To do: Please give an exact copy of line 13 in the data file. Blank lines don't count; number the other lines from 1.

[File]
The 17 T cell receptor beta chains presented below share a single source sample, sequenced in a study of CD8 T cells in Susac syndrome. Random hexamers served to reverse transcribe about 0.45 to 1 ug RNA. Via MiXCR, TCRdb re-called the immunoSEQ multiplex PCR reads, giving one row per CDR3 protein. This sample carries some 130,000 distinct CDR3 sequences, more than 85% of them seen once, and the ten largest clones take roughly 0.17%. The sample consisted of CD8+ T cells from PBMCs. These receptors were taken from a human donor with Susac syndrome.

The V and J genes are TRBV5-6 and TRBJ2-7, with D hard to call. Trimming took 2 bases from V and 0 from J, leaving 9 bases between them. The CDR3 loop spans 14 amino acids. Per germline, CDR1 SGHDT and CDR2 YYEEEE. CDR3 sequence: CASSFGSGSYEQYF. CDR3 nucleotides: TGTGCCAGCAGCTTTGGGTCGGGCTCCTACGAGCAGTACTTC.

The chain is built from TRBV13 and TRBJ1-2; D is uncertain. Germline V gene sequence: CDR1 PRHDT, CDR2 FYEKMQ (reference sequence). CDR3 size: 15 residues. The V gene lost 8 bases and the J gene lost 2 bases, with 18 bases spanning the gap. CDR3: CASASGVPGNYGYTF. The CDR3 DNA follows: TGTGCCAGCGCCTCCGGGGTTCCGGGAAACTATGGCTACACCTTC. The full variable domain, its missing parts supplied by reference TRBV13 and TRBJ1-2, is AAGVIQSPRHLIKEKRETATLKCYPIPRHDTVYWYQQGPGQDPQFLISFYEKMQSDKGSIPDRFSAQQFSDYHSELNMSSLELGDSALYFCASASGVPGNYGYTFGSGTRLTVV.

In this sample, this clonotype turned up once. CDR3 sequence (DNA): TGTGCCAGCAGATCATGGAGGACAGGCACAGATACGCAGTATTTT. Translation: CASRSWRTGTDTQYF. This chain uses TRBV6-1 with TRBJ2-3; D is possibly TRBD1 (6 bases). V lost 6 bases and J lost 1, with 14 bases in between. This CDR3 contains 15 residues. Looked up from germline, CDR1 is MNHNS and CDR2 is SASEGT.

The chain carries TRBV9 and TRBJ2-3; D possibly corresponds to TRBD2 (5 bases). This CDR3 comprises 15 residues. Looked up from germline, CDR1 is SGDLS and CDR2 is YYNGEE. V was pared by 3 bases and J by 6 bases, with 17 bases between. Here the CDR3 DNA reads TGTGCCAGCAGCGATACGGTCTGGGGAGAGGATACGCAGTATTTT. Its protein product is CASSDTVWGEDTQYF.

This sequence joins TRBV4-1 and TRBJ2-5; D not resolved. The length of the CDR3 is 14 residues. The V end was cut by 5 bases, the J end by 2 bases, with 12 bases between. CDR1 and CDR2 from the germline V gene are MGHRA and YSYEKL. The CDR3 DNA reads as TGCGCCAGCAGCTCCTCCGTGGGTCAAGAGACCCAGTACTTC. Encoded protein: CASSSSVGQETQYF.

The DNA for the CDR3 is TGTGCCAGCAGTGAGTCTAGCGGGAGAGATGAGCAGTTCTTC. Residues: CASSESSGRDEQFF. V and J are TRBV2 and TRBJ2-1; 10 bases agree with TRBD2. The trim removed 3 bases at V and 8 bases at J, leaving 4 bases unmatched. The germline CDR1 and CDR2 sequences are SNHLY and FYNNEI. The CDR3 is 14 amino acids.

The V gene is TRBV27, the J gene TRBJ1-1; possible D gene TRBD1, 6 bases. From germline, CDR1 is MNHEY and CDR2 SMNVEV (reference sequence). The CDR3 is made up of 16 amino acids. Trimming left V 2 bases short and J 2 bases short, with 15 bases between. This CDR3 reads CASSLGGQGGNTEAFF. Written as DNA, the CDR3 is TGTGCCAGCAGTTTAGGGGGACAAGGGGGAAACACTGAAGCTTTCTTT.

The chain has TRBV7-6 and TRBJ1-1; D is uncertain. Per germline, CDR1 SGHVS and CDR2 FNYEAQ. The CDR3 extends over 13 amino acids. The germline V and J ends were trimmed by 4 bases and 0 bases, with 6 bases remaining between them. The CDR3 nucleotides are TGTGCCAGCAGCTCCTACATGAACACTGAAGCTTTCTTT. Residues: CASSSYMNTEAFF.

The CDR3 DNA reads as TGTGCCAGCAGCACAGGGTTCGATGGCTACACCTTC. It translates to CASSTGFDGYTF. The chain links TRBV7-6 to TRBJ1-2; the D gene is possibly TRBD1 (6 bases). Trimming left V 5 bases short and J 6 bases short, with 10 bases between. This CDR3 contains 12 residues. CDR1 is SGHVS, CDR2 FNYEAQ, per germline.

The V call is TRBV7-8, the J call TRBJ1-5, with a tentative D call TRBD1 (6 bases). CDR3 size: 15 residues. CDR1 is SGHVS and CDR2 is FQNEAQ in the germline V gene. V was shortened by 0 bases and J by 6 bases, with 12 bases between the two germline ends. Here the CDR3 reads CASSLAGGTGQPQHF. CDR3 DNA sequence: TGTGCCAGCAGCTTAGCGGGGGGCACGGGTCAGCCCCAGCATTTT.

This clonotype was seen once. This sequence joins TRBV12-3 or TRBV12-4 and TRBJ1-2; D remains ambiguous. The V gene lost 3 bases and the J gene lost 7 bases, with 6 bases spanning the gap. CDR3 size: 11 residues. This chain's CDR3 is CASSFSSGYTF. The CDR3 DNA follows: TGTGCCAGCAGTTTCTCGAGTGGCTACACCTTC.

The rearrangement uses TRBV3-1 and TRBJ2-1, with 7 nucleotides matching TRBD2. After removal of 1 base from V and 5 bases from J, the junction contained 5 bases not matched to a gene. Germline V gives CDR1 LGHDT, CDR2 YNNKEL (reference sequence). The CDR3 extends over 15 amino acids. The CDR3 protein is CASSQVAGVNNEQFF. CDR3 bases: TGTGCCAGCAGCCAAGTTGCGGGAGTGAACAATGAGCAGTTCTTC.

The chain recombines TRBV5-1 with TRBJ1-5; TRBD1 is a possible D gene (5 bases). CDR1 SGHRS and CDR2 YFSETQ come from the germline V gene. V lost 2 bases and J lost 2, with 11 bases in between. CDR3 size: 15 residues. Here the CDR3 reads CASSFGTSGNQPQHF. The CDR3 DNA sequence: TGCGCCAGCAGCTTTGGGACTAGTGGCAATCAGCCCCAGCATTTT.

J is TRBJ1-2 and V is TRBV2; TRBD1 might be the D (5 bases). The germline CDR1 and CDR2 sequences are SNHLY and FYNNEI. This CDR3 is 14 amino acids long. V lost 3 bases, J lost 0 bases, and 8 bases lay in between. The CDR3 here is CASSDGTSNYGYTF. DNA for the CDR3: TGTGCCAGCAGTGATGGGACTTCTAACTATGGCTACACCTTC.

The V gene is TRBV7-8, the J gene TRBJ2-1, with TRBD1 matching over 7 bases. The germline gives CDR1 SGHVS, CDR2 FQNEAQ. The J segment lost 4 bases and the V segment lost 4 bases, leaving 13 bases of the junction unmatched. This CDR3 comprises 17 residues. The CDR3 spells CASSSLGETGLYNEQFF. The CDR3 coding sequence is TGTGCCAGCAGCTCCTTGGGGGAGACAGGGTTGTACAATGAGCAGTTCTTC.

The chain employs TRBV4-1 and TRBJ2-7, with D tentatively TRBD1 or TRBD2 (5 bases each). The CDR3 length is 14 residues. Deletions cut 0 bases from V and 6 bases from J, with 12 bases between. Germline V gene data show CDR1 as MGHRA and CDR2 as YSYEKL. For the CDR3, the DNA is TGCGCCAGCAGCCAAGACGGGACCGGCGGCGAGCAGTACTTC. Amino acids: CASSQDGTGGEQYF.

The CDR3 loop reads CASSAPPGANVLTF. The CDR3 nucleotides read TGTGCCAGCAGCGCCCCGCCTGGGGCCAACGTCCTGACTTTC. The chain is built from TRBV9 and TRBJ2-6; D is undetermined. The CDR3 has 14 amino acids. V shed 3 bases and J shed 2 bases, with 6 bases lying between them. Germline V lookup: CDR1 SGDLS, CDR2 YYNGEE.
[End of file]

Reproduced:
The rearrangement uses TRBV3-1 and TRBJ2-1, with 7 nucleotides matching TRBD2. After removal of 1 base from V and 5 bases from J, the junction contained 5 bases not matched to a gene. Germline V gives CDR1 LGHDT, CDR2 YNNKEL (reference sequence). The CDR3 extends over 15 amino acids. The CDR3 protein is CASSQVAGVNNEQFF. CDR3 bases: TGTGCCAGCAGCCAAGTTGCGGGAGTGAACAATGAGCAGTTCTTC.